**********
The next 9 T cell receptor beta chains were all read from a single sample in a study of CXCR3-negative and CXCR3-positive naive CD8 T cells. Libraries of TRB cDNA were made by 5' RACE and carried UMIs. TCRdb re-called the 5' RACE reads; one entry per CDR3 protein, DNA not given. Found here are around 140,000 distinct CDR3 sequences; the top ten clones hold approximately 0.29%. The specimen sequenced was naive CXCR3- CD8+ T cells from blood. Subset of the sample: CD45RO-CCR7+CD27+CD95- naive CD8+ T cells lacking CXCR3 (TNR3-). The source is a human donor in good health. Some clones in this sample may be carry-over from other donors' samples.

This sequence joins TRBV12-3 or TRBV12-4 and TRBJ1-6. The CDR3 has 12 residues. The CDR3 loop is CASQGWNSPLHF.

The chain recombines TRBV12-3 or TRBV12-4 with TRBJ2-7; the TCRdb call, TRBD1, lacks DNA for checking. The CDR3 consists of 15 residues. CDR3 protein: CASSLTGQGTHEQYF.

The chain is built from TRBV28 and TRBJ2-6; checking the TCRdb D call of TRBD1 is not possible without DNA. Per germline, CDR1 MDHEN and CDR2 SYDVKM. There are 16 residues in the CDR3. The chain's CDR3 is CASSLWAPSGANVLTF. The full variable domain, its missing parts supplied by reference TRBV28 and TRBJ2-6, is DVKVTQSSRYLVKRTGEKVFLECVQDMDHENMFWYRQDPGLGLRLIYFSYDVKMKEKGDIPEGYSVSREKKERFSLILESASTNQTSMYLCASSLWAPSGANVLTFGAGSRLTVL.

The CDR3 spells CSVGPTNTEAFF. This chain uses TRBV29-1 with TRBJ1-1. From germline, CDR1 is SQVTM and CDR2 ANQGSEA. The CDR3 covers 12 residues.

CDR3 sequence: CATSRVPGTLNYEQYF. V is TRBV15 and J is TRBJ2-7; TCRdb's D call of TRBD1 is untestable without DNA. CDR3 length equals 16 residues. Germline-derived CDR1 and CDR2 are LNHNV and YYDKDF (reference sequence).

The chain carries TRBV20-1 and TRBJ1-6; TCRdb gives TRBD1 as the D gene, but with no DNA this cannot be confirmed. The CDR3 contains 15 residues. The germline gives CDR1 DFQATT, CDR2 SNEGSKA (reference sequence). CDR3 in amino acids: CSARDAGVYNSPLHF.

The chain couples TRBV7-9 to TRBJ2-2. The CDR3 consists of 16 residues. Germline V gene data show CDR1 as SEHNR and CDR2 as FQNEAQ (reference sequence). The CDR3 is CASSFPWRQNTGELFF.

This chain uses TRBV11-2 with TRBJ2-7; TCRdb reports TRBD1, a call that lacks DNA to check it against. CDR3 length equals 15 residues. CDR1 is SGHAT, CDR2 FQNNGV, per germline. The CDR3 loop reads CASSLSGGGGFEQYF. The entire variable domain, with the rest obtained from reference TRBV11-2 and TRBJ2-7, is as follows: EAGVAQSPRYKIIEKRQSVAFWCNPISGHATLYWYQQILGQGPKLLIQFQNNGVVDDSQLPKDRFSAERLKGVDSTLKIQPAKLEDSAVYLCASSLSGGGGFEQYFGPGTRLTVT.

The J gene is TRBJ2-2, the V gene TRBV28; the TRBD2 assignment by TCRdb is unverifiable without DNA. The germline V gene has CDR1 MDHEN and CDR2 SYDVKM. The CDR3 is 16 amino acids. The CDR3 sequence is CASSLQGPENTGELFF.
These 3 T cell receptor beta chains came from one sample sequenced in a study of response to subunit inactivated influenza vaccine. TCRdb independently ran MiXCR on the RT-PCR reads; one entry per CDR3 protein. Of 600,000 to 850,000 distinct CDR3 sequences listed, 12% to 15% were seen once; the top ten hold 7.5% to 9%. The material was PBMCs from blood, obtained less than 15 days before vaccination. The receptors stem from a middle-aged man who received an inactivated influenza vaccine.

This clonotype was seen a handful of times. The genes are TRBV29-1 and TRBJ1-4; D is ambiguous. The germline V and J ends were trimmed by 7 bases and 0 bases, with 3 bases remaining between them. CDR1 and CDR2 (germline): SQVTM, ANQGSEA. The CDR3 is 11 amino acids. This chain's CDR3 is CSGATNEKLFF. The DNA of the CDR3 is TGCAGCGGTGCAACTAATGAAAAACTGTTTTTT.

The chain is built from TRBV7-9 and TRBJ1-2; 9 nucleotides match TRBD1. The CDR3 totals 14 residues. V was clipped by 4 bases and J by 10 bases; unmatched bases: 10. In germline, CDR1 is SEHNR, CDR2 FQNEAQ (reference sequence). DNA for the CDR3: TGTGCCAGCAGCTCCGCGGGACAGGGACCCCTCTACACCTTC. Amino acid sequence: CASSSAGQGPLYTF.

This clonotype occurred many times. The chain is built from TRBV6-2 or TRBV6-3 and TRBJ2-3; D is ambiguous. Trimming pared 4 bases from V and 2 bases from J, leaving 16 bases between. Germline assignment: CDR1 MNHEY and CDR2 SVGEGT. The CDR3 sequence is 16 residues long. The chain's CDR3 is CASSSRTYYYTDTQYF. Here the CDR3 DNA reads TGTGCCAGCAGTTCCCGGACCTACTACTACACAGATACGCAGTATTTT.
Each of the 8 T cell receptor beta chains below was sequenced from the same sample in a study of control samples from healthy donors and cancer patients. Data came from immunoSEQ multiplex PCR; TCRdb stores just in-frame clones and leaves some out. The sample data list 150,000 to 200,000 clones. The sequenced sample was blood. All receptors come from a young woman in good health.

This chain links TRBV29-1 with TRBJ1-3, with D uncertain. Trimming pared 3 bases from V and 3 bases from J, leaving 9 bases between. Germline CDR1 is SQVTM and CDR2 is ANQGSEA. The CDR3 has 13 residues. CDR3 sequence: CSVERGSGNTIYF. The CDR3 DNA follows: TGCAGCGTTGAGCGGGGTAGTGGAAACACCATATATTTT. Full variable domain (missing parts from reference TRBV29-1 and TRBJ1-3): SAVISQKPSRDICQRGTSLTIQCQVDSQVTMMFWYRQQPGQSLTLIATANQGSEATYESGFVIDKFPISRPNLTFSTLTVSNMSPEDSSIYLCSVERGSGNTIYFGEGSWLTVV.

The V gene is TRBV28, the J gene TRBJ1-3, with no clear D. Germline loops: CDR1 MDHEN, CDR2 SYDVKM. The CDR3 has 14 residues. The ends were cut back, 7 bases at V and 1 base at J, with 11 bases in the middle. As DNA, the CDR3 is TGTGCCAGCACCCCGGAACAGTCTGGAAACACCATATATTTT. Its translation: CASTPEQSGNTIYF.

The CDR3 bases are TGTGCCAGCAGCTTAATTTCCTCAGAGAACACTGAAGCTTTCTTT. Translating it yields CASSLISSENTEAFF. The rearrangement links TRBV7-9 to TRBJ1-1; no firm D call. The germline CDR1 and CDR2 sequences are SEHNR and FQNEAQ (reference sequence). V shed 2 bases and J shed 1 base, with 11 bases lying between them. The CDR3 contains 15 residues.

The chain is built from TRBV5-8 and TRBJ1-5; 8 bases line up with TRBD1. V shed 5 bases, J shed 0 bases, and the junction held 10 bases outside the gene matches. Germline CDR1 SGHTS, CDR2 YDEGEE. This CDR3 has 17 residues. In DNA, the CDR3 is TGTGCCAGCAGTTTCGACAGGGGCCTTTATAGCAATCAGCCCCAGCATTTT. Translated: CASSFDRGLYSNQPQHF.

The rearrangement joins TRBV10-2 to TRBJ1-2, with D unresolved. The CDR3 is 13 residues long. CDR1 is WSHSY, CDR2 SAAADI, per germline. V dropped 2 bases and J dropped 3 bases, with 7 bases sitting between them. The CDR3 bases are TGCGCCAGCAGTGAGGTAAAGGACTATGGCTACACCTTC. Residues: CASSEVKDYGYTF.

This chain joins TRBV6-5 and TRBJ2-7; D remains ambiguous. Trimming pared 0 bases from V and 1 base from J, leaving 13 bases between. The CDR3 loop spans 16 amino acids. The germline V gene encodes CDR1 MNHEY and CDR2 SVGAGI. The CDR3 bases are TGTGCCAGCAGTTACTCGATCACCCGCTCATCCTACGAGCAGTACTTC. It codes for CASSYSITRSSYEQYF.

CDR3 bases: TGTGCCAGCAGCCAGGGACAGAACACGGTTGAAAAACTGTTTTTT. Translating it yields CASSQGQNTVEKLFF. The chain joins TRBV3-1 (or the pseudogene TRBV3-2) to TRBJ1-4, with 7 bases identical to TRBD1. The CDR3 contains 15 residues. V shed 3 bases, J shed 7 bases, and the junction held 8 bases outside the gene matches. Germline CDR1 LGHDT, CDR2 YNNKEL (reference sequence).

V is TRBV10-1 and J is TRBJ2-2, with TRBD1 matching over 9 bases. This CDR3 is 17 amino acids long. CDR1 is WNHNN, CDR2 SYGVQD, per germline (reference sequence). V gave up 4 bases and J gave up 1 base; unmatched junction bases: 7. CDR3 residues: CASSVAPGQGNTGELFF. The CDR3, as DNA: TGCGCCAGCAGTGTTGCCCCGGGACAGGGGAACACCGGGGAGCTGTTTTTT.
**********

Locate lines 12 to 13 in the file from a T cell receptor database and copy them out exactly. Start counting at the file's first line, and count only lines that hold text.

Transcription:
This clonotype was seen a handful of times. The genes are TRBV29-1 and TRBJ1-4; D is ambiguous. The germline V and J ends were trimmed by 7 bases and 0 bases, with 3 bases remaining between them. CDR1 and CDR2 (germline): SQVTM, ANQGSEA. The CDR3 is 11 amino acids. This chain's CDR3 is CSGATNEKLFF. The DNA of the CDR3 is TGCAGCGGTGCAACTAATGAAAAACTGTTTTTT.

The chain is built from TRBV7-9 and TRBJ1-2; 9 nucleotides match TRBD1. The CDR3 totals 14 residues. V was clipped by 4 bases and J by 10 bases; unmatched bases: 10. In germline, CDR1 is SEHNR, CDR2 FQNEAQ (reference sequence). DNA for the CDR3: TGTGCCAGCAGCTCCGCGGGACAGGGACCCCTCTACACCTTC. Amino acid sequence: CASSSAGQGPLYTF.